The political entity dominating France from July 9, 1789 until September 30, 1791.
The National Assembly was formed from the Estates-General in response to a motion made by Abbé Sieyès on June 15, 1789 that the Third Estate (the Commons) should invite the First and Second Estates to join them in forming a national assembly. Sieyès suggested the title "Assembly of the Known and Verified Representative of the French Nation" for the proposed body, but withdrew this suggestion when Jérome Legrand, a deputy from Berry, suggested the name "National Assembly".
On June 17, 1789, the Third Estate, and supporters from the other two estates, declared themselves the "National Assembly"; on June 20, 1789, the members took an oath (the Tennis Court Oath) not to dissolve the body until France had a constitution. Both declarations were declared null and void by the Crown on June 23, 1789, and the assembly was instructed to separate into the original constituent estates - an instruction that they defied.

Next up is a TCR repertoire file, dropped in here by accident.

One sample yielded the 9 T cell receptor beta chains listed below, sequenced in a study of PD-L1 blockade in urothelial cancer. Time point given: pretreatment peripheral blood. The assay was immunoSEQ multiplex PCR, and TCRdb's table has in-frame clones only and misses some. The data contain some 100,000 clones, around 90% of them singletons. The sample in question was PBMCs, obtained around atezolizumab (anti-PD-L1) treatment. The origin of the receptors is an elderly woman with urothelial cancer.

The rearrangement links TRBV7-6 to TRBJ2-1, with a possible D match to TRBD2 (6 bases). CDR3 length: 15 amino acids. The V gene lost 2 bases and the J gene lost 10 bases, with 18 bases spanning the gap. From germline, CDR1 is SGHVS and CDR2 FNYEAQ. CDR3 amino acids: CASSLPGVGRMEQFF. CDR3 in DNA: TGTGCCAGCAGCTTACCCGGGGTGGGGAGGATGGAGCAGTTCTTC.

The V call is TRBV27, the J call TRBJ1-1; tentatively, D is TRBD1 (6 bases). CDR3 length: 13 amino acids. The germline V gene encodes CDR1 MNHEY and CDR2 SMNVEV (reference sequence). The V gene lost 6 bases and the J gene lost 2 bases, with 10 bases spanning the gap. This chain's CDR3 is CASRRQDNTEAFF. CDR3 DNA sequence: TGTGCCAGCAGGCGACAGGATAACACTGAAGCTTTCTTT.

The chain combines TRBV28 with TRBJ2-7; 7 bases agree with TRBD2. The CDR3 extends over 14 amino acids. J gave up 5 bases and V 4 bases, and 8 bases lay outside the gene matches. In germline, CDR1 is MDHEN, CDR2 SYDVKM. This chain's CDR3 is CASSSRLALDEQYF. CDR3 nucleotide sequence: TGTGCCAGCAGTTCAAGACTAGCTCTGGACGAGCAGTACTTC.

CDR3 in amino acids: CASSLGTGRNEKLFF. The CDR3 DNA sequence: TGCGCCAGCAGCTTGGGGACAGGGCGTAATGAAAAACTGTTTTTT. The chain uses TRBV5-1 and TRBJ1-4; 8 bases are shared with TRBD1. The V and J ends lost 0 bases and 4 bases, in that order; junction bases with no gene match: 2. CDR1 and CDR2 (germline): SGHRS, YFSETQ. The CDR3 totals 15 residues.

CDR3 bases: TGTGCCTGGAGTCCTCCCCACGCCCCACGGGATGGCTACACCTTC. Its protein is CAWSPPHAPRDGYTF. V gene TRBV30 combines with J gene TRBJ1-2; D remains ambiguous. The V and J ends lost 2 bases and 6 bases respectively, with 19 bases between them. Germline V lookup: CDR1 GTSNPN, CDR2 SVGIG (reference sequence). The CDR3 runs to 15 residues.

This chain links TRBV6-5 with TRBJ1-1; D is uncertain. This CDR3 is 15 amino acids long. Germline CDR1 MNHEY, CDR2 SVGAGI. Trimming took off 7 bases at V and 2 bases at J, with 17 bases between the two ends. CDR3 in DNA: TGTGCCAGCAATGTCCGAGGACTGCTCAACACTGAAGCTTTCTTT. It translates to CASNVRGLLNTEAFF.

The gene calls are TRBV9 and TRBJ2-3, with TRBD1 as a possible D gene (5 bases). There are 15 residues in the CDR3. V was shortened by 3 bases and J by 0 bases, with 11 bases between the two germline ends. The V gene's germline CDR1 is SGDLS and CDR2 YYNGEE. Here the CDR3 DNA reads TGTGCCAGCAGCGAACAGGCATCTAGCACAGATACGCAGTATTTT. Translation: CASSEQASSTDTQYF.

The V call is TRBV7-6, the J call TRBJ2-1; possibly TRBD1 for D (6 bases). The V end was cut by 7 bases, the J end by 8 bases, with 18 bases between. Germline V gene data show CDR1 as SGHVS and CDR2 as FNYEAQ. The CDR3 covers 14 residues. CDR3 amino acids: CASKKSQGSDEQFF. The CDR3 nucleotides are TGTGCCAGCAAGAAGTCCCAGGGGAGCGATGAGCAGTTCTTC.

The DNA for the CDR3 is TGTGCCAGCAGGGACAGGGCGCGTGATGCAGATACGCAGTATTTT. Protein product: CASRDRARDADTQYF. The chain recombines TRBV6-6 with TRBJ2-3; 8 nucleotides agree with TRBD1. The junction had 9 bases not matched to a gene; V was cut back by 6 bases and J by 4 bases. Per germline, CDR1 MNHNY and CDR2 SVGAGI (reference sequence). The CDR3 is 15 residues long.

On July 9, 1789, the assembly proclaimed itself the "National Constituent Assembly", and proceeded to devise the French Constitution of 1789, which they issued on December 22, 1789.
The new constitution, which was opposed by the Crown, and not accepted until September 13, 1791, established the Legislative Assembly. The new assembly had 745 deputies (later expanded with deputies from the French colonies). Deputies were allotted to departments according to population, revenue, and area.
The National Assembly sat until September 30, 1791, when it dissolved itself, to be replaced by the newly-assembled Legislative Assembly, on October 1, 1791.
In the intervening period, the National Assembly had issued interim decrees and declarations, among which were freedom of religion and freedom of the press; the Declaration of the Rights of Man and of the Citizen; and abolition of monastic vows and feudal rights.